"mistake" of developing world-beating technology, then *abandoning it* and, by 
doing so, creating an opening a mile wide for end users and developers to crawl 
through and make it their own, have it perform the tasks they want it to do and 
(this is the really important part from a technological vantage point) *on their 
own terms,* rather than Apple's.

One look at iOS will tell you relinquishing control to the sort of degree they 
did with the Newton is a mistake that Apple is quite unlikely ever to make 
again.  And while I, personally, might consider the philosophy behind iOS to be 
tantamount to the sort of philosophy one might find at Stalag 13 of "Hogan's 
Heroes" fame, (with Steve Jobs in the Colonel Klink role*) it's plain to see 
that from a business perspective (rather than a technological one) iOS is Sheer 
Brilliance, with Apple all but dictating what key their developers and end users 
are licensed to fart in (and then charging them for the privilege of breaking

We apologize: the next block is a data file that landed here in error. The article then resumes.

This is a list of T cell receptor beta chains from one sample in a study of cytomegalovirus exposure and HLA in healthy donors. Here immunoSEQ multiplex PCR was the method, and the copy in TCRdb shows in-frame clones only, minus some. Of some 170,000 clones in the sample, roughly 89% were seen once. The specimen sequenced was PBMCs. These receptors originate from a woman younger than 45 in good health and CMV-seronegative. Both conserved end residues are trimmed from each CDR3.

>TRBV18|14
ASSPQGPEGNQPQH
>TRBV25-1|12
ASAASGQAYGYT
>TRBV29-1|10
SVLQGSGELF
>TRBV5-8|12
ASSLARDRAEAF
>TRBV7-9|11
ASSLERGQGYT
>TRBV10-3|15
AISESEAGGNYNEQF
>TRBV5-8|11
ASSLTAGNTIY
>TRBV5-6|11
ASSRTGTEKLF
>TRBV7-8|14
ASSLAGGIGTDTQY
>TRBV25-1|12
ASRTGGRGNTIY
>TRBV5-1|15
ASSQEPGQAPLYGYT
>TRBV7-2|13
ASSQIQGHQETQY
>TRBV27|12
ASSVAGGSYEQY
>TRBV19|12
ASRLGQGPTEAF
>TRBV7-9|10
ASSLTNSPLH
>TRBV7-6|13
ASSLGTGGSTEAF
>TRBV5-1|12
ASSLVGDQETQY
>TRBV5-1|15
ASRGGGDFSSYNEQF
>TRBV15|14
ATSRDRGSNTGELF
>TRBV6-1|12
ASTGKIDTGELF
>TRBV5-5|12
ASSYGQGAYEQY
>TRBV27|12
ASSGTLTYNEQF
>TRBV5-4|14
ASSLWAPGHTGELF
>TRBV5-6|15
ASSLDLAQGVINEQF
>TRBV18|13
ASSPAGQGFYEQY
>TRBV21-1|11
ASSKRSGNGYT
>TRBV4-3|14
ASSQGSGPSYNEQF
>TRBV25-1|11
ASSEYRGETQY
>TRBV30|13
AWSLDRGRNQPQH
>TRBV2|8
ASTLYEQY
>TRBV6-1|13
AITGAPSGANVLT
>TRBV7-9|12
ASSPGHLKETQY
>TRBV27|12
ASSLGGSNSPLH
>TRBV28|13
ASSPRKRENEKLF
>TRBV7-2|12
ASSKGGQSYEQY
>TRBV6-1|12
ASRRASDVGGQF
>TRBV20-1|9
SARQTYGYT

There is probably no better time than now to be an Apple shareholder.  But an 
Apple user? Maybe not so much.  I'm sure a lot of it depends on your personal 

Of course, if Colonel Klink and Schultz are all you've ever known, things 
probably don't seem so bad.  However, if you were a young buck back when 
microcomputers were new and exciting machines, (machines that you, the end user, 
were used to making all the decisions for) the thought of spending any length of 
time in the sort of OS stalag that Apple seems all-too-happy to park its end 
users in today might be enough to get you to start thinking about hoarding soup 
cans to use as makeshift air shafts for when you're busy tunneling out of the 
place. :)

At any rate, being familiar with the Newton may or may not make the direction 
that Apple is currently taking that much harder to watch.  As I say, a lot of it 
depends on your personal outlook, and I'm not about to claim that my own outlook 
matches that of anyone else. ::grimaces sourly::     ;)


James Fraser

*If the monocle fits...